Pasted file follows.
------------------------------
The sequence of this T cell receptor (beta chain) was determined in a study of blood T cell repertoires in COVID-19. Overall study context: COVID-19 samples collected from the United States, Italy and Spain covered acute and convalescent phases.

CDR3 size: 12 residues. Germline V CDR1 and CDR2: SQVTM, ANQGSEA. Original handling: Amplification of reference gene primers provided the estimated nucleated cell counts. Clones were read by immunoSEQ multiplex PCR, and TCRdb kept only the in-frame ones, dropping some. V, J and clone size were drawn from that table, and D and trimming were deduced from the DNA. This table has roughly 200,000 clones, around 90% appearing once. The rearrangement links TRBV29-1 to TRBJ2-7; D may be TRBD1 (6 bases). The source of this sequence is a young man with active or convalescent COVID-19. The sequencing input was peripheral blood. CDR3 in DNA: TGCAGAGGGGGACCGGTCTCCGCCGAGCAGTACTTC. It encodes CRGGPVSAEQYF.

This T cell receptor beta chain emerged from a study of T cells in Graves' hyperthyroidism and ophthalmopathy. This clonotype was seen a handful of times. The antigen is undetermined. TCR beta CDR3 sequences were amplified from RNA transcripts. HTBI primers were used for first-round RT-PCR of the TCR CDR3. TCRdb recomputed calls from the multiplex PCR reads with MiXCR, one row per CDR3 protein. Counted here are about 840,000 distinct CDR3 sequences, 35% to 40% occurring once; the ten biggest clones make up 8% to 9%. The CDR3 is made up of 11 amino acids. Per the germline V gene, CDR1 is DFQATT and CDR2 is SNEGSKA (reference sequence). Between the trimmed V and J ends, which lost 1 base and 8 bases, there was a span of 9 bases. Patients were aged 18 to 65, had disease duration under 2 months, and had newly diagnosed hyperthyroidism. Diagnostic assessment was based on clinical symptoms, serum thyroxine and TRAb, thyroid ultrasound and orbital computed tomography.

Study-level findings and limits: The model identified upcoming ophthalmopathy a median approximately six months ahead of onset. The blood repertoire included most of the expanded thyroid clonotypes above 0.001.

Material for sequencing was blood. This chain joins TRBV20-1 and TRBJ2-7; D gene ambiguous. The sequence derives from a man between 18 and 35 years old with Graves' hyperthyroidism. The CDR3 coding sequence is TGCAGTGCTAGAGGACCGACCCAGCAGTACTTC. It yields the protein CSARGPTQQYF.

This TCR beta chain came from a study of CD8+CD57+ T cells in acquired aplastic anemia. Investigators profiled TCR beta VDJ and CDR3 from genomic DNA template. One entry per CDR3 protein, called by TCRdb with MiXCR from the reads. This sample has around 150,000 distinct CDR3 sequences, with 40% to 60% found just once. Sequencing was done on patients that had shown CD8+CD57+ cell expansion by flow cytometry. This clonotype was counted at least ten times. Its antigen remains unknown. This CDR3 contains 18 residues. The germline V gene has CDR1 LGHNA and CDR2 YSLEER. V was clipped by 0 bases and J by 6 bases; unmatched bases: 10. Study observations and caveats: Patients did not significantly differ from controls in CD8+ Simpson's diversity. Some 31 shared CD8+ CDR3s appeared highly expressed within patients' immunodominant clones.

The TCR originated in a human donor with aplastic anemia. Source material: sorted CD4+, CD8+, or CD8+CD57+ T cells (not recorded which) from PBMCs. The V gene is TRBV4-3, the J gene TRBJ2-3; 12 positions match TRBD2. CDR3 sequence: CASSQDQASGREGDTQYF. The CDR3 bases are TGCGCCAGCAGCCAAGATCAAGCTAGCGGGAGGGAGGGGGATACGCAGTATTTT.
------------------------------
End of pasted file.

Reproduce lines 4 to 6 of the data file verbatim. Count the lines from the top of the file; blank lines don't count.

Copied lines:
Study-level findings and limits: The model identified upcoming ophthalmopathy a median approximately six months ahead of onset. The blood repertoire included most of the expanded thyroid clonotypes above 0.001.

Material for sequencing was blood. This chain joins TRBV20-1 and TRBJ2-7; D gene ambiguous. The sequence derives from a man between 18 and 35 years old with Graves' hyperthyroidism. The CDR3 coding sequence is TGCAGTGCTAGAGGACCGACCCAGCAGTACTTC. It yields the protein CSARGPTQQYF.

This TCR beta chain came from a study of CD8+CD57+ T cells in acquired aplastic anemia. Investigators profiled TCR beta VDJ and CDR3 from genomic DNA template. One entry per CDR3 protein, called by TCRdb with MiXCR from the reads. This sample has around 150,000 distinct CDR3 sequences, with 40% to 60% found just once. Sequencing was done on patients that had shown CD8+CD57+ cell expansion by flow cytometry. This clonotype was counted at least ten times. Its antigen remains unknown. This CDR3 contains 18 residues. The germline V gene has CDR1 LGHNA and CDR2 YSLEER. V was clipped by 0 bases and J by 6 bases; unmatched bases: 10. Study observations and caveats: Patients did not significantly differ from controls in CD8+ Simpson's diversity. Some 31 shared CD8+ CDR3s appeared highly expressed within patients' immunodominant clones.